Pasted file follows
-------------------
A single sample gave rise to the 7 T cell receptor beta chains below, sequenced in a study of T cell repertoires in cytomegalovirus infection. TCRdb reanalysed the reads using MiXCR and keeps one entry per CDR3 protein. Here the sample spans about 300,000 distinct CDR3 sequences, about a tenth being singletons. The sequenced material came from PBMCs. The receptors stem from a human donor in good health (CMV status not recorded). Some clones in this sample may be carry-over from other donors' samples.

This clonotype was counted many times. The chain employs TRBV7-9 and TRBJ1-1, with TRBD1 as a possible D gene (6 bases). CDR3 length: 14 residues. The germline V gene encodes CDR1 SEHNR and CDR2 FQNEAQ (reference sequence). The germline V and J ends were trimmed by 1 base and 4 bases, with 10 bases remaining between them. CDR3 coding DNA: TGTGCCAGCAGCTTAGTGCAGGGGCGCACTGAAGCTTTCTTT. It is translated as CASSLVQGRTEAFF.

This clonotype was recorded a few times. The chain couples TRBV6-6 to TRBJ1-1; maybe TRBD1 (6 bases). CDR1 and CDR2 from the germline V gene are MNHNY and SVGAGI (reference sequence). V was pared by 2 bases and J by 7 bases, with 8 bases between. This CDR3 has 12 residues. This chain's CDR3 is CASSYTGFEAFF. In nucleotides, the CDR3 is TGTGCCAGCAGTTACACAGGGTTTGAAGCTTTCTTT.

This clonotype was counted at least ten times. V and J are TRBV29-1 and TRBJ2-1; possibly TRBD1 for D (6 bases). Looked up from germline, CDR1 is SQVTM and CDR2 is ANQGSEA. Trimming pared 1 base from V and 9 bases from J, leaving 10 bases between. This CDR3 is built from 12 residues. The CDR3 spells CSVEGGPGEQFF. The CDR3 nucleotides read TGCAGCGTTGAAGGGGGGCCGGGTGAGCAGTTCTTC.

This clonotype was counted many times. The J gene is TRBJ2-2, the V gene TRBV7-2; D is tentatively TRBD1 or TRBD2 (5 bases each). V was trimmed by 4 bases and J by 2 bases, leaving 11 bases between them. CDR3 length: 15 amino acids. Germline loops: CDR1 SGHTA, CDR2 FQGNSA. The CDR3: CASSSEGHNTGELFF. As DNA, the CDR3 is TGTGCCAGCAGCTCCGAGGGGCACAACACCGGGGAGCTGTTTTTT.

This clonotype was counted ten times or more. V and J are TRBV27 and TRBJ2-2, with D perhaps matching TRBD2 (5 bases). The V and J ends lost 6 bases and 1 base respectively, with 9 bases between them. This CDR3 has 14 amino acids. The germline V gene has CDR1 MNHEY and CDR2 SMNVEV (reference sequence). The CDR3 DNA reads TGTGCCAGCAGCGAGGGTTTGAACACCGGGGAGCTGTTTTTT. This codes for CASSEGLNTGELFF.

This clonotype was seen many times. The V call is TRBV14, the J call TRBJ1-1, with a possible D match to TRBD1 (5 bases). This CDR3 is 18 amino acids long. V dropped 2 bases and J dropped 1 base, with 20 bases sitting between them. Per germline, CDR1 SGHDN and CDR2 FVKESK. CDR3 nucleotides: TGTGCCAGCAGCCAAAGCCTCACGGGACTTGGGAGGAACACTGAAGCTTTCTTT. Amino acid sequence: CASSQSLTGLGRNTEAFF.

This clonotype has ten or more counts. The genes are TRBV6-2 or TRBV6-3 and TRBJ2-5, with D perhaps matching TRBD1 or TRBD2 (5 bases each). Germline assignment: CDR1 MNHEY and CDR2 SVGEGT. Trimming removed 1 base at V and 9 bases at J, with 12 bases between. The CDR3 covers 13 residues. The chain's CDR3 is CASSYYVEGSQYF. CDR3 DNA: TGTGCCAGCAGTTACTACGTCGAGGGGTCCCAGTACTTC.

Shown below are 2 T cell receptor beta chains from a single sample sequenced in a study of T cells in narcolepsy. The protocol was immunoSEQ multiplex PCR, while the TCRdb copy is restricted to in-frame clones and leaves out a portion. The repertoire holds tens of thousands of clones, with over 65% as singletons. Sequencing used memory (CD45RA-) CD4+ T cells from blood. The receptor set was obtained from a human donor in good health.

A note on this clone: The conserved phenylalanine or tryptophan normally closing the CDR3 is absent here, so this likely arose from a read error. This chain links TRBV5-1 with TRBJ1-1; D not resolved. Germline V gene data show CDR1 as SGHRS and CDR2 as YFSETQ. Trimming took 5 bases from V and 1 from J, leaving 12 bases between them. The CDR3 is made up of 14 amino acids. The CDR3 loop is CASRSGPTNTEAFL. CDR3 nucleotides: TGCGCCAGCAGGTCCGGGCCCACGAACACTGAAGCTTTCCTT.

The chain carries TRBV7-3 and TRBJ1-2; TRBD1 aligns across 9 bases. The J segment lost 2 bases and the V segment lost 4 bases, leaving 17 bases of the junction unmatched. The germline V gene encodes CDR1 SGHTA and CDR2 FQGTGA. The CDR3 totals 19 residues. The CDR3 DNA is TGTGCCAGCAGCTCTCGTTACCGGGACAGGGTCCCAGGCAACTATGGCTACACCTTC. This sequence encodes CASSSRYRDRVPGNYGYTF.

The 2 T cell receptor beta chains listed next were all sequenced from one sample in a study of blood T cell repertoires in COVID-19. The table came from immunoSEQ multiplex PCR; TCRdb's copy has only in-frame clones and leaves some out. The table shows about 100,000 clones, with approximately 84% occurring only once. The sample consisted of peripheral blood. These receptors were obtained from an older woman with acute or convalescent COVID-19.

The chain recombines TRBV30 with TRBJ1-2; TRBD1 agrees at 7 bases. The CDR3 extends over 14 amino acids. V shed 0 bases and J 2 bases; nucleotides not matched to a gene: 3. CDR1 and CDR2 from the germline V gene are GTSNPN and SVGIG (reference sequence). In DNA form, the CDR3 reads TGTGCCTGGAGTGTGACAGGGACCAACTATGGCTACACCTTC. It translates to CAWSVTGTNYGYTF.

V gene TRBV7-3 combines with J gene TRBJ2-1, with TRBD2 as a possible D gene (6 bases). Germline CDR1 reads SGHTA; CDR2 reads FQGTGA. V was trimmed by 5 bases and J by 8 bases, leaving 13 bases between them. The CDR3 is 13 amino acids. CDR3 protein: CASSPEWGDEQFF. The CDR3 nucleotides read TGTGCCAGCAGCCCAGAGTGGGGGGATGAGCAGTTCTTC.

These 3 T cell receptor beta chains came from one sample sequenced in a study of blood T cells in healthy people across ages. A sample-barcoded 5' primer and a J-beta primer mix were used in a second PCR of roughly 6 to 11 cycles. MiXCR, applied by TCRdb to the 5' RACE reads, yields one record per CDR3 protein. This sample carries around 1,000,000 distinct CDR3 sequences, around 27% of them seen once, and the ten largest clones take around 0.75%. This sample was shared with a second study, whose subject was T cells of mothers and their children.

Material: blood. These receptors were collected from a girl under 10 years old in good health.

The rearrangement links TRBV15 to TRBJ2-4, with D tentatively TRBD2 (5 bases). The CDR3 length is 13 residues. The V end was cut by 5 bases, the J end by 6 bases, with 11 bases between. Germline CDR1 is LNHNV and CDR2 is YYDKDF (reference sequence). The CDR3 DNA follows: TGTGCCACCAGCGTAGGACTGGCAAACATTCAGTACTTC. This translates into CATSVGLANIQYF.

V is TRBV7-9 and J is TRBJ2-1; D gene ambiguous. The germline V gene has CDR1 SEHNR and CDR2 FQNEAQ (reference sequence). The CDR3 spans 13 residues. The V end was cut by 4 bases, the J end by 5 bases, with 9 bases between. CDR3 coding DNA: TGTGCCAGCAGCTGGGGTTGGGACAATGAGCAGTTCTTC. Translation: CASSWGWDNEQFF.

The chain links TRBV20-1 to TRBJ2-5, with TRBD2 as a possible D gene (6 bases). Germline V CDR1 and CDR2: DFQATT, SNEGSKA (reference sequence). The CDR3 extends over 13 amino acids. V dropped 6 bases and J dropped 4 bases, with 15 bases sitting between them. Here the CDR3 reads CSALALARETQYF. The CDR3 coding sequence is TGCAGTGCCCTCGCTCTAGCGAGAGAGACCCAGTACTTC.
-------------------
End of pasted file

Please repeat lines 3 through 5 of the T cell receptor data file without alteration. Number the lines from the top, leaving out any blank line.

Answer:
This clonotype was recorded a few times. The chain couples TRBV6-6 to TRBJ1-1; maybe TRBD1 (6 bases). CDR1 and CDR2 from the germline V gene are MNHNY and SVGAGI (reference sequence). V was pared by 2 bases and J by 7 bases, with 8 bases between. This CDR3 has 12 residues. This chain's CDR3 is CASSYTGFEAFF. In nucleotides, the CDR3 is TGTGCCAGCAGTTACACAGGGTTTGAAGCTTTCTTT.

This clonotype was counted at least ten times. V and J are TRBV29-1 and TRBJ2-1; possibly TRBD1 for D (6 bases). Looked up from germline, CDR1 is SQVTM and CDR2 is ANQGSEA. Trimming pared 1 base from V and 9 bases from J, leaving 10 bases between. This CDR3 is built from 12 residues. The CDR3 spells CSVEGGPGEQFF. The CDR3 nucleotides read TGCAGCGTTGAAGGGGGGCCGGGTGAGCAGTTCTTC.

This clonotype was counted many times. The J gene is TRBJ2-2, the V gene TRBV7-2; D is tentatively TRBD1 or TRBD2 (5 bases each). V was trimmed by 4 bases and J by 2 bases, leaving 11 bases between them. CDR3 length: 15 amino acids. Germline loops: CDR1 SGHTA, CDR2 FQGNSA. The CDR3: CASSSEGHNTGELFF. As DNA, the CDR3 is TGTGCCAGCAGCTCCGAGGGGCACAACACCGGGGAGCTGTTTTTT.